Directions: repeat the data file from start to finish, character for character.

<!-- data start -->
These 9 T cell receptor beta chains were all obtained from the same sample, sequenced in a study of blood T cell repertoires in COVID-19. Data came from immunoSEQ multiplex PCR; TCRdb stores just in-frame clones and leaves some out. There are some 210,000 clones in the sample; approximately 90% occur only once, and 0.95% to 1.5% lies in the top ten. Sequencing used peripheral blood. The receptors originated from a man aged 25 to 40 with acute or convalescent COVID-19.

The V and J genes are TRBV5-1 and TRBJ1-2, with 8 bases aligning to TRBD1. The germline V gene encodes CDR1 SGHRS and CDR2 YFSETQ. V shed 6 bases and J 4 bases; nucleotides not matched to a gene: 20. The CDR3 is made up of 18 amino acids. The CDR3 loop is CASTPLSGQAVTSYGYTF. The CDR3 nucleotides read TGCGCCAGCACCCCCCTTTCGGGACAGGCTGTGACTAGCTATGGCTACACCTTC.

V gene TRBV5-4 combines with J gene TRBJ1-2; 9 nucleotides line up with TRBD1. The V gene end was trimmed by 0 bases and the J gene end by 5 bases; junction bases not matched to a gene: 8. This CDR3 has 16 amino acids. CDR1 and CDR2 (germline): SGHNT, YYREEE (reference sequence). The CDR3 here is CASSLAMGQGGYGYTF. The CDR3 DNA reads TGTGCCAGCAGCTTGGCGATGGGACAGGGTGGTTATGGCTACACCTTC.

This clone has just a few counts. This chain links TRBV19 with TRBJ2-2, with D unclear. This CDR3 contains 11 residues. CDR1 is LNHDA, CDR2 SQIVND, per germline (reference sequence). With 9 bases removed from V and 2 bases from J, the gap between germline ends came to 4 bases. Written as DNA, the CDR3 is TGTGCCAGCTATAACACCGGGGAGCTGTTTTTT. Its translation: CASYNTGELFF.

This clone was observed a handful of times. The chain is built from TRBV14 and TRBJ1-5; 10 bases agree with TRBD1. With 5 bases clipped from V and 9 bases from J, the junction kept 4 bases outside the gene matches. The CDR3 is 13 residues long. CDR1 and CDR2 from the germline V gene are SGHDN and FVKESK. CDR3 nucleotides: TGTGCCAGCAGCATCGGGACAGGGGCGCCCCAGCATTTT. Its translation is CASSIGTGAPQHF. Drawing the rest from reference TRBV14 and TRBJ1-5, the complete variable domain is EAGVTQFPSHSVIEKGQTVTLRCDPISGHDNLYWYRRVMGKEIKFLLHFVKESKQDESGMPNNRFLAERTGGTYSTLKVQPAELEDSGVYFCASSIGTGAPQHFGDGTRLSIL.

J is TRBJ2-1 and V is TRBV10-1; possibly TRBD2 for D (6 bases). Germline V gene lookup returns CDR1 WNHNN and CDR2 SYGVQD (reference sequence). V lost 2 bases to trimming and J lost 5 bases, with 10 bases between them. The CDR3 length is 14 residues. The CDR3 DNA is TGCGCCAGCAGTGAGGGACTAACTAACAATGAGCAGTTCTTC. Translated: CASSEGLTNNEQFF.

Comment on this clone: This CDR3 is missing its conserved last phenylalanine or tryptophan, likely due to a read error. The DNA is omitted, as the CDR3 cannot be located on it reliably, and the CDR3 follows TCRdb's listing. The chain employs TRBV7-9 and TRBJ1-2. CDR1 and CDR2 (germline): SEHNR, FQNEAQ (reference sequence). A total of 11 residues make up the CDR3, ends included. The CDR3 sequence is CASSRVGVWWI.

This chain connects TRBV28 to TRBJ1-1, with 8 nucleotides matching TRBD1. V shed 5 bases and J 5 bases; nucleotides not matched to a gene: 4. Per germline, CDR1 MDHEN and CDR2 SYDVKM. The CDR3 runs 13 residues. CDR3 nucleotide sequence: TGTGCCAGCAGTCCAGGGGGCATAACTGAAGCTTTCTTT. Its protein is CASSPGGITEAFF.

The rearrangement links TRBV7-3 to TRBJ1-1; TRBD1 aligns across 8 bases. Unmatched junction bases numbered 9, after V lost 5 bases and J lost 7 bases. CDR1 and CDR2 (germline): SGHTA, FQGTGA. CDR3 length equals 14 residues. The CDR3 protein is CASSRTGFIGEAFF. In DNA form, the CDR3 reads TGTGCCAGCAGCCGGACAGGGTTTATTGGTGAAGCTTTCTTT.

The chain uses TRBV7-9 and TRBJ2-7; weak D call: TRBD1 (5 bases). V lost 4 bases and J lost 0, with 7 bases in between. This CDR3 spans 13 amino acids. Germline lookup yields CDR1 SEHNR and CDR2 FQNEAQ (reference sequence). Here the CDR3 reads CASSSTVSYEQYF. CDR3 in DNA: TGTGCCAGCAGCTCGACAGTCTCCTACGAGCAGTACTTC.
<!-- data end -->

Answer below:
These 9 T cell receptor beta chains were all obtained from the same sample, sequenced in a study of blood T cell repertoires in COVID-19. Data came from immunoSEQ multiplex PCR; TCRdb stores just in-frame clones and leaves some out. There are some 210,000 clones in the sample; approximately 90% occur only once, and 0.95% to 1.5% lies in the top ten. Sequencing used peripheral blood. The receptors originated from a man aged 25 to 40 with acute or convalescent COVID-19.

The V and J genes are TRBV5-1 and TRBJ1-2, with 8 bases aligning to TRBD1. The germline V gene encodes CDR1 SGHRS and CDR2 YFSETQ. V shed 6 bases and J 4 bases; nucleotides not matched to a gene: 20. The CDR3 is made up of 18 amino acids. The CDR3 loop is CASTPLSGQAVTSYGYTF. The CDR3 nucleotides read TGCGCCAGCACCCCCCTTTCGGGACAGGCTGTGACTAGCTATGGCTACACCTTC.

V gene TRBV5-4 combines with J gene TRBJ1-2; 9 nucleotides line up with TRBD1. The V gene end was trimmed by 0 bases and the J gene end by 5 bases; junction bases not matched to a gene: 8. This CDR3 has 16 amino acids. CDR1 and CDR2 (germline): SGHNT, YYREEE (reference sequence). The CDR3 here is CASSLAMGQGGYGYTF. The CDR3 DNA reads TGTGCCAGCAGCTTGGCGATGGGACAGGGTGGTTATGGCTACACCTTC.

This clone has just a few counts. This chain links TRBV19 with TRBJ2-2, with D unclear. This CDR3 contains 11 residues. CDR1 is LNHDA, CDR2 SQIVND, per germline (reference sequence). With 9 bases removed from V and 2 bases from J, the gap between germline ends came to 4 bases. Written as DNA, the CDR3 is TGTGCCAGCTATAACACCGGGGAGCTGTTTTTT. Its translation: CASYNTGELFF.

This clone was observed a handful of times. The chain is built from TRBV14 and TRBJ1-5; 10 bases agree with TRBD1. With 5 bases clipped from V and 9 bases from J, the junction kept 4 bases outside the gene matches. The CDR3 is 13 residues long. CDR1 and CDR2 from the germline V gene are SGHDN and FVKESK. CDR3 nucleotides: TGTGCCAGCAGCATCGGGACAGGGGCGCCCCAGCATTTT. Its translation is CASSIGTGAPQHF. Drawing the rest from reference TRBV14 and TRBJ1-5, the complete variable domain is EAGVTQFPSHSVIEKGQTVTLRCDPISGHDNLYWYRRVMGKEIKFLLHFVKESKQDESGMPNNRFLAERTGGTYSTLKVQPAELEDSGVYFCASSIGTGAPQHFGDGTRLSIL.

J is TRBJ2-1 and V is TRBV10-1; possibly TRBD2 for D (6 bases). Germline V gene lookup returns CDR1 WNHNN and CDR2 SYGVQD (reference sequence). V lost 2 bases to trimming and J lost 5 bases, with 10 bases between them. The CDR3 length is 14 residues. The CDR3 DNA is TGCGCCAGCAGTGAGGGACTAACTAACAATGAGCAGTTCTTC. Translated: CASSEGLTNNEQFF.

Comment on this clone: This CDR3 is missing its conserved last phenylalanine or tryptophan, likely due to a read error. The DNA is omitted, as the CDR3 cannot be located on it reliably, and the CDR3 follows TCRdb's listing. The chain employs TRBV7-9 and TRBJ1-2. CDR1 and CDR2 (germline): SEHNR, FQNEAQ (reference sequence). A total of 11 residues make up the CDR3, ends included. The CDR3 sequence is CASSRVGVWWI.

This chain connects TRBV28 to TRBJ1-1, with 8 nucleotides matching TRBD1. V shed 5 bases and J 5 bases; nucleotides not matched to a gene: 4. Per germline, CDR1 MDHEN and CDR2 SYDVKM. The CDR3 runs 13 residues. CDR3 nucleotide sequence: TGTGCCAGCAGTCCAGGGGGCATAACTGAAGCTTTCTTT. Its protein is CASSPGGITEAFF.

The rearrangement links TRBV7-3 to TRBJ1-1; TRBD1 aligns across 8 bases. Unmatched junction bases numbered 9, after V lost 5 bases and J lost 7 bases. CDR1 and CDR2 (germline): SGHTA, FQGTGA. CDR3 length equals 14 residues. The CDR3 protein is CASSRTGFIGEAFF. In DNA form, the CDR3 reads TGTGCCAGCAGCCGGACAGGGTTTATTGGTGAAGCTTTCTTT.

The chain uses TRBV7-9 and TRBJ2-7; weak D call: TRBD1 (5 bases). V lost 4 bases and J lost 0, with 7 bases in between. This CDR3 spans 13 amino acids. Germline lookup yields CDR1 SEHNR and CDR2 FQNEAQ (reference sequence). Here the CDR3 reads CASSSTVSYEQYF. CDR3 in DNA: TGTGCCAGCAGCTCGACAGTCTCCTACGAGCAGTACTTC.